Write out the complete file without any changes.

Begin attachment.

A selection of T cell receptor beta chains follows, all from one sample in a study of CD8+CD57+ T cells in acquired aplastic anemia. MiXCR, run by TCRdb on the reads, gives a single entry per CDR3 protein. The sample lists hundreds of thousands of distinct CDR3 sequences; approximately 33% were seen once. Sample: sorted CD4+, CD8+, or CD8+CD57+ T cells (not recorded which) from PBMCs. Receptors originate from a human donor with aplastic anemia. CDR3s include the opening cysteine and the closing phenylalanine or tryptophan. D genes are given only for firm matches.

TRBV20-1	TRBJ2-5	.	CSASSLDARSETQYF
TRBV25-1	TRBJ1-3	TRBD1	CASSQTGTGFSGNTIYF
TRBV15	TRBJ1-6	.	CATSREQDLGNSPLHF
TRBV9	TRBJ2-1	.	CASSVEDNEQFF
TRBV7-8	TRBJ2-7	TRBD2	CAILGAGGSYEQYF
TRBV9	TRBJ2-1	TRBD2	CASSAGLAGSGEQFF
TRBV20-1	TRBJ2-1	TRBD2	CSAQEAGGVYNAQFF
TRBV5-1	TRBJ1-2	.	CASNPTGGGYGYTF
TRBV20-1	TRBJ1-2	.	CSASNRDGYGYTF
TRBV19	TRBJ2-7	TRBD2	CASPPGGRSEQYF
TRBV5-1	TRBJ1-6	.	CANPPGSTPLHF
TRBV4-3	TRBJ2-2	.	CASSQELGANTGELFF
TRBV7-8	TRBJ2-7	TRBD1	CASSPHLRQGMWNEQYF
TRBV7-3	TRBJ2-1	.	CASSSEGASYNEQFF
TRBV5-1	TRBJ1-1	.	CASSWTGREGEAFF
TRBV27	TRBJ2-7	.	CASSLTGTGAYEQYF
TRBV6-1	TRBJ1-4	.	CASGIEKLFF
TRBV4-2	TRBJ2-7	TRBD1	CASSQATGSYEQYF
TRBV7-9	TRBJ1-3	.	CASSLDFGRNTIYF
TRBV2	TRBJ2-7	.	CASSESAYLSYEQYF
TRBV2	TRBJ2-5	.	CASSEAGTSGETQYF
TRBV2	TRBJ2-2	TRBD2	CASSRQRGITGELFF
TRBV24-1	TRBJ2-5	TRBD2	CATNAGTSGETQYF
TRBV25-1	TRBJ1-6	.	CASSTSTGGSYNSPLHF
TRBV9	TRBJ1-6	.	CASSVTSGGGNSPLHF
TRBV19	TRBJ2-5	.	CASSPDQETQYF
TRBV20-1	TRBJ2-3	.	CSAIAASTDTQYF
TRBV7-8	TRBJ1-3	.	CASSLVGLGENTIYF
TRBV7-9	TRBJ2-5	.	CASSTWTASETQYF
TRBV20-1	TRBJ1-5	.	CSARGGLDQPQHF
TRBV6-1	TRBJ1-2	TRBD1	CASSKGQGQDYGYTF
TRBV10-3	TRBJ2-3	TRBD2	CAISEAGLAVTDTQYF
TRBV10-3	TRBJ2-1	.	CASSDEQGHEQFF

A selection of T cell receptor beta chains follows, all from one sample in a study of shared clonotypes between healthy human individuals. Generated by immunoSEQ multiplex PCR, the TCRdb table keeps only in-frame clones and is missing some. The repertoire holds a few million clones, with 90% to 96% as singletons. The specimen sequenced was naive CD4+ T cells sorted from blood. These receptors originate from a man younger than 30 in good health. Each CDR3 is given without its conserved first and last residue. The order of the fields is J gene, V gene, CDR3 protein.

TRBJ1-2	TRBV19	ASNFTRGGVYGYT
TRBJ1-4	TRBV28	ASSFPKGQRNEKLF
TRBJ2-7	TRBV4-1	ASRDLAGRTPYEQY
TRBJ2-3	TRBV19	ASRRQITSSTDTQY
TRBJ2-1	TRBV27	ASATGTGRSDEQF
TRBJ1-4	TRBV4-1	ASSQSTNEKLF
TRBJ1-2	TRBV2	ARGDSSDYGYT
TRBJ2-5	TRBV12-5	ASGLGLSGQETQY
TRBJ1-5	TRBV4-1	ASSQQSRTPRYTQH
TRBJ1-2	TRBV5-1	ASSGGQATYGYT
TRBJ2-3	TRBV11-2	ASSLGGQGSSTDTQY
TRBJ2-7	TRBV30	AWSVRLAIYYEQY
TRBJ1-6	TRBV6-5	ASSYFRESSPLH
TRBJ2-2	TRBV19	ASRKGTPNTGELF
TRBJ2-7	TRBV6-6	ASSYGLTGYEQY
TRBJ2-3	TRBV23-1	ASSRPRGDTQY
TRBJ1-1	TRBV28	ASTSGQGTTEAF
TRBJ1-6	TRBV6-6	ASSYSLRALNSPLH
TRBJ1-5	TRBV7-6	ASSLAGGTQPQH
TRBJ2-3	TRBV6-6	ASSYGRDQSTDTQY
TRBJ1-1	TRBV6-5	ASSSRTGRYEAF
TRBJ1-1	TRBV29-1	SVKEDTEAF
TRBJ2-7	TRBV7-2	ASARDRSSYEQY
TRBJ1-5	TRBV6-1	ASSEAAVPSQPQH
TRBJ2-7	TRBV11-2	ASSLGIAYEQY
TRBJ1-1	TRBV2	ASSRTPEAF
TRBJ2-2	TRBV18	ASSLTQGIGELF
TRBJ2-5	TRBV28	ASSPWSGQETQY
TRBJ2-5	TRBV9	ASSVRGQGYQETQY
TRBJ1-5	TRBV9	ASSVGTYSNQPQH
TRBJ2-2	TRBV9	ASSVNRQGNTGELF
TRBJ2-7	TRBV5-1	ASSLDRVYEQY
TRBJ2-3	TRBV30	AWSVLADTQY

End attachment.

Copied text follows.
A selection of T cell receptor beta chains follows, all from one sample in a study of CD8+CD57+ T cells in acquired aplastic anemia. MiXCR, run by TCRdb on the reads, gives a single entry per CDR3 protein. The sample lists hundreds of thousands of distinct CDR3 sequences; approximately 33% were seen once. Sample: sorted CD4+, CD8+, or CD8+CD57+ T cells (not recorded which) from PBMCs. Receptors originate from a human donor with aplastic anemia. CDR3s include the opening cysteine and the closing phenylalanine or tryptophan. D genes are given only for firm matches.

TRBV20-1	TRBJ2-5	.	CSASSLDARSETQYF
TRBV25-1	TRBJ1-3	TRBD1	CASSQTGTGFSGNTIYF
TRBV15	TRBJ1-6	.	CATSREQDLGNSPLHF
TRBV9	TRBJ2-1	.	CASSVEDNEQFF
TRBV7-8	TRBJ2-7	TRBD2	CAILGAGGSYEQYF
TRBV9	TRBJ2-1	TRBD2	CASSAGLAGSGEQFF
TRBV20-1	TRBJ2-1	TRBD2	CSAQEAGGVYNAQFF
TRBV5-1	TRBJ1-2	.	CASNPTGGGYGYTF
TRBV20-1	TRBJ1-2	.	CSASNRDGYGYTF
TRBV19	TRBJ2-7	TRBD2	CASPPGGRSEQYF
TRBV5-1	TRBJ1-6	.	CANPPGSTPLHF
TRBV4-3	TRBJ2-2	.	CASSQELGANTGELFF
TRBV7-8	TRBJ2-7	TRBD1	CASSPHLRQGMWNEQYF
TRBV7-3	TRBJ2-1	.	CASSSEGASYNEQFF
TRBV5-1	TRBJ1-1	.	CASSWTGREGEAFF
TRBV27	TRBJ2-7	.	CASSLTGTGAYEQYF
TRBV6-1	TRBJ1-4	.	CASGIEKLFF
TRBV4-2	TRBJ2-7	TRBD1	CASSQATGSYEQYF
TRBV7-9	TRBJ1-3	.	CASSLDFGRNTIYF
TRBV2	TRBJ2-7	.	CASSESAYLSYEQYF
TRBV2	TRBJ2-5	.	CASSEAGTSGETQYF
TRBV2	TRBJ2-2	TRBD2	CASSRQRGITGELFF
TRBV24-1	TRBJ2-5	TRBD2	CATNAGTSGETQYF
TRBV25-1	TRBJ1-6	.	CASSTSTGGSYNSPLHF
TRBV9	TRBJ1-6	.	CASSVTSGGGNSPLHF
TRBV19	TRBJ2-5	.	CASSPDQETQYF
TRBV20-1	TRBJ2-3	.	CSAIAASTDTQYF
TRBV7-8	TRBJ1-3	.	CASSLVGLGENTIYF
TRBV7-9	TRBJ2-5	.	CASSTWTASETQYF
TRBV20-1	TRBJ1-5	.	CSARGGLDQPQHF
TRBV6-1	TRBJ1-2	TRBD1	CASSKGQGQDYGYTF
TRBV10-3	TRBJ2-3	TRBD2	CAISEAGLAVTDTQYF
TRBV10-3	TRBJ2-1	.	CASSDEQGHEQFF

A selection of T cell receptor beta chains follows, all from one sample in a study of shared clonotypes between healthy human individuals. Generated by immunoSEQ multiplex PCR, the TCRdb table keeps only in-frame clones and is missing some. The repertoire holds a few million clones, with 90% to 96% as singletons. The specimen sequenced was naive CD4+ T cells sorted from blood. These receptors originate from a man younger than 30 in good health. Each CDR3 is given without its conserved first and last residue. The order of the fields is J gene, V gene, CDR3 protein.

TRBJ1-2	TRBV19	ASNFTRGGVYGYT
TRBJ1-4	TRBV28	ASSFPKGQRNEKLF
TRBJ2-7	TRBV4-1	ASRDLAGRTPYEQY
TRBJ2-3	TRBV19	ASRRQITSSTDTQY
TRBJ2-1	TRBV27	ASATGTGRSDEQF
TRBJ1-4	TRBV4-1	ASSQSTNEKLF
TRBJ1-2	TRBV2	ARGDSSDYGYT
TRBJ2-5	TRBV12-5	ASGLGLSGQETQY
TRBJ1-5	TRBV4-1	ASSQQSRTPRYTQH
TRBJ1-2	TRBV5-1	ASSGGQATYGYT
TRBJ2-3	TRBV11-2	ASSLGGQGSSTDTQY
TRBJ2-7	TRBV30	AWSVRLAIYYEQY
TRBJ1-6	TRBV6-5	ASSYFRESSPLH
TRBJ2-2	TRBV19	ASRKGTPNTGELF
TRBJ2-7	TRBV6-6	ASSYGLTGYEQY
TRBJ2-3	TRBV23-1	ASSRPRGDTQY
TRBJ1-1	TRBV28	ASTSGQGTTEAF
TRBJ1-6	TRBV6-6	ASSYSLRALNSPLH
TRBJ1-5	TRBV7-6	ASSLAGGTQPQH
TRBJ2-3	TRBV6-6	ASSYGRDQSTDTQY
TRBJ1-1	TRBV6-5	ASSSRTGRYEAF
TRBJ1-1	TRBV29-1	SVKEDTEAF
TRBJ2-7	TRBV7-2	ASARDRSSYEQY
TRBJ1-5	TRBV6-1	ASSEAAVPSQPQH
TRBJ2-7	TRBV11-2	ASSLGIAYEQY
TRBJ1-1	TRBV2	ASSRTPEAF
TRBJ2-2	TRBV18	ASSLTQGIGELF
TRBJ2-5	TRBV28	ASSPWSGQETQY
TRBJ2-5	TRBV9	ASSVRGQGYQETQY
TRBJ1-5	TRBV9	ASSVGTYSNQPQH
TRBJ2-2	TRBV9	ASSVNRQGNTGELF
TRBJ2-7	TRBV5-1	ASSLDRVYEQY
TRBJ2-3	TRBV30	AWSVLADTQY